A filament power supply is provided to heat the filament 22 to a temperature where substantial emission of electrons occurs. Preferably, a filament of thoriated tungsten or like material adapted for enhanced electron emission is employed. The filament power supply parameters will vary according to the particular filament employed.
The plasma power supply is a low voltage high current source (approximately 30-50 VDC at 300 amperes) which provides the energy to ionize the gas which fills the chamber.
The target power supplies provide the electric field which caused the gas ions to strike the sputtering targets. The impact of the gas ions on the target causes the sputtering of the target material. These power supplies are high voltage high current sources. Typical values for the target power supplies are 0-1.5 KV at 0-25 m.a. per square centimeter of target area. Either D.C., A.C. or RF supplies may be used. Usually the post and hollow cylinder targets are electrically connected together so that only one target power supply is used. By having the post and cylinder targets of different compositions and by using independent power supplies a further degree of coating composition control is available.
A similar power supply is used in conjunction with the supplemental targets. Two supplemental target power supplies are shown in FIG. 1 reflecting the possibility that more than one composition of supplemental target might be employed. By having independently variable power supplies, the amount of each supplemental target material deposited in the coating may be varied during the coating cycle. This permits the production of a sputtered coating whose composition varies in a predetermined fashion through its thickness.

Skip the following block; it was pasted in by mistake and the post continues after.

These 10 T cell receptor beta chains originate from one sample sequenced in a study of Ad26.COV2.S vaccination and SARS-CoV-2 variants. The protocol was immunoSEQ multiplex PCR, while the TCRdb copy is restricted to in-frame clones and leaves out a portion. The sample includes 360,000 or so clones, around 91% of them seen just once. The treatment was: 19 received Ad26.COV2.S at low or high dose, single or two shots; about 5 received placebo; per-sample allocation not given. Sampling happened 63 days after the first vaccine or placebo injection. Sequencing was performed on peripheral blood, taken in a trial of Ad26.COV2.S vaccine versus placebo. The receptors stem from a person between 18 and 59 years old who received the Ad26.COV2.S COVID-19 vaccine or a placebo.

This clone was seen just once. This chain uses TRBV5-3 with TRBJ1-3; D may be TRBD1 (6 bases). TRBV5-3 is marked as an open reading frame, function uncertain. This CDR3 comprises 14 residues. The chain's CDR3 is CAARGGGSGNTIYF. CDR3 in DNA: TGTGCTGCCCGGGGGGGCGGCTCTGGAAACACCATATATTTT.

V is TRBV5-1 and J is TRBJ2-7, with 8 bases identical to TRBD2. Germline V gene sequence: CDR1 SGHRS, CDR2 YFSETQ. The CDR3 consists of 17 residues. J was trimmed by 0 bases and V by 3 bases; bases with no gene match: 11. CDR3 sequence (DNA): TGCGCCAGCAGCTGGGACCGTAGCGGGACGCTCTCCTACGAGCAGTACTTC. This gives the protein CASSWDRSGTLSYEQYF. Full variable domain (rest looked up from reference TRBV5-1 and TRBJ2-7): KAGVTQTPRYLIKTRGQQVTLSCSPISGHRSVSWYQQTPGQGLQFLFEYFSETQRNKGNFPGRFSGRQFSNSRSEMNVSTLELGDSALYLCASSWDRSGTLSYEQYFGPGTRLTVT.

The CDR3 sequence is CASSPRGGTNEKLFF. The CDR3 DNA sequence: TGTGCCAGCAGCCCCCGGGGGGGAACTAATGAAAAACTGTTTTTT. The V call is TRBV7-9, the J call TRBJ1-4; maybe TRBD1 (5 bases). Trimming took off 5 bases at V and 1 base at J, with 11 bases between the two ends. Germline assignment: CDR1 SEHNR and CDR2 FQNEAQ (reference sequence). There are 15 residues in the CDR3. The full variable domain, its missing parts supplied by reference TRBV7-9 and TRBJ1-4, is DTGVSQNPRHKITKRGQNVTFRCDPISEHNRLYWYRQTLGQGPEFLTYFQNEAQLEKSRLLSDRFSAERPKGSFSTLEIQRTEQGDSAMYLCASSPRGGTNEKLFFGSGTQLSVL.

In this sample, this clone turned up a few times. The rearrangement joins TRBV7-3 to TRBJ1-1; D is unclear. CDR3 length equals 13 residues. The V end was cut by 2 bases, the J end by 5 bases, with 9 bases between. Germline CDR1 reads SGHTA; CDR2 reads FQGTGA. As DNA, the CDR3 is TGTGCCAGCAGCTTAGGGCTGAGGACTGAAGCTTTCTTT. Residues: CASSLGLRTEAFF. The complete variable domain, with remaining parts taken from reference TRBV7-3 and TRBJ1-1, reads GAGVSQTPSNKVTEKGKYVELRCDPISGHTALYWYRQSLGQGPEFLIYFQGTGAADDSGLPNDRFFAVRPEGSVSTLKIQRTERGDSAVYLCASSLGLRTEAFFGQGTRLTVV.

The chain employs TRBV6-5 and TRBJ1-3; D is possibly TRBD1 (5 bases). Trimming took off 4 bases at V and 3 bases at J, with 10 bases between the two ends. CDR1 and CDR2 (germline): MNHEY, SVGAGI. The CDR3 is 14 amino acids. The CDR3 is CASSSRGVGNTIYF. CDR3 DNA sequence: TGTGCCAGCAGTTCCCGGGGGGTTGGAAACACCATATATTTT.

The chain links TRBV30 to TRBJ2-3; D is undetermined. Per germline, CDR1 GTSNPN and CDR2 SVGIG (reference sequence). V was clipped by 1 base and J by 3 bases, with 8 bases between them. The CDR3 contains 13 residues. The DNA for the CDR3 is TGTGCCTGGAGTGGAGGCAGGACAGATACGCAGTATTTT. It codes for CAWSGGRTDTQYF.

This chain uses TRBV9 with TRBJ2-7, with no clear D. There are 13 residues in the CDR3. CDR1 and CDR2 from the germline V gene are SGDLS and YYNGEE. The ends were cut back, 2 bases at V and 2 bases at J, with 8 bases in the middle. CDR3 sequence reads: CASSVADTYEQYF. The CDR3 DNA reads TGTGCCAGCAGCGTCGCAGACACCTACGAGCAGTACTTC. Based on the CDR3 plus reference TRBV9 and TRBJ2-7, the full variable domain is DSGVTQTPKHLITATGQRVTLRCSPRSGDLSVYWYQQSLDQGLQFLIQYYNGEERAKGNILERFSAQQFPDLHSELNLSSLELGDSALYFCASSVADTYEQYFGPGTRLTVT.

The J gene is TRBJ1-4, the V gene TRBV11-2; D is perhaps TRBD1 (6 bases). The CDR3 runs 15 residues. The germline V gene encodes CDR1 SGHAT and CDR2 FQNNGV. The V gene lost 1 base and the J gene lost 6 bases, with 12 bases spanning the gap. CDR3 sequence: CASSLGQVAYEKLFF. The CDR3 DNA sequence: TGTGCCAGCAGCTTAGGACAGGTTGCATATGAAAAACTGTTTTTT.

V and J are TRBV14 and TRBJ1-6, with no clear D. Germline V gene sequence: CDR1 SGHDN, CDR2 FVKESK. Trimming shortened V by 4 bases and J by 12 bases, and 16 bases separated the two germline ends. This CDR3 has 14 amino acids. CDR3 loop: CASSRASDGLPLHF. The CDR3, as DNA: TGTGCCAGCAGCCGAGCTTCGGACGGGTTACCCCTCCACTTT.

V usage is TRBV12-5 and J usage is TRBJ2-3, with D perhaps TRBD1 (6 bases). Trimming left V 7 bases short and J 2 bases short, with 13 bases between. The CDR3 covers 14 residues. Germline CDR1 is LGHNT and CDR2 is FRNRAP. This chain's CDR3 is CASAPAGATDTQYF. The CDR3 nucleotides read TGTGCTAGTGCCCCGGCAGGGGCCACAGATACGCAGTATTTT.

The substrate power supply can be used to draw the sputtered atoms to the substrate. The substrate power supply also permits a degree of substrate temperature control (by causing a fraction of the electrons emitted from the filament to strike the substrate). The substrate is positively biased during sputtering. By applying a negative bias to the substrate sputtering from the substrate surface may be used as a cleaning technique prior to sputtering from the cathode onto the substrate. The substrate power supply parameters are approximately ±200 VDC at 10 amps.
The apparatus of the present invention is illustrated in expanded detail in FIG. 2. An annular sputtering chamber 110 is formed between a center, post cathode 112 and hollow cylindrical cathode 114. The center, post cathode 112, is formed of a can-like structure encased by a thick layer of a first sputtering material. The hollow cylindrical cathode is formed of a cylindrical structure having a thick layer of a first sputtering material on the inner surface thereof. An anode plate 116 is disposed at one end of the chamber 110 and a ground plate 118 having a plurality of apertures 120 is disposed at the opposing end of the chamber.
Supplemental targets 17 are provided, for coating composition control, and are located in the chamber 110 between the substrate articles 124. The details of the supplemental target assembly will be discussed below with reference to FIG. 3.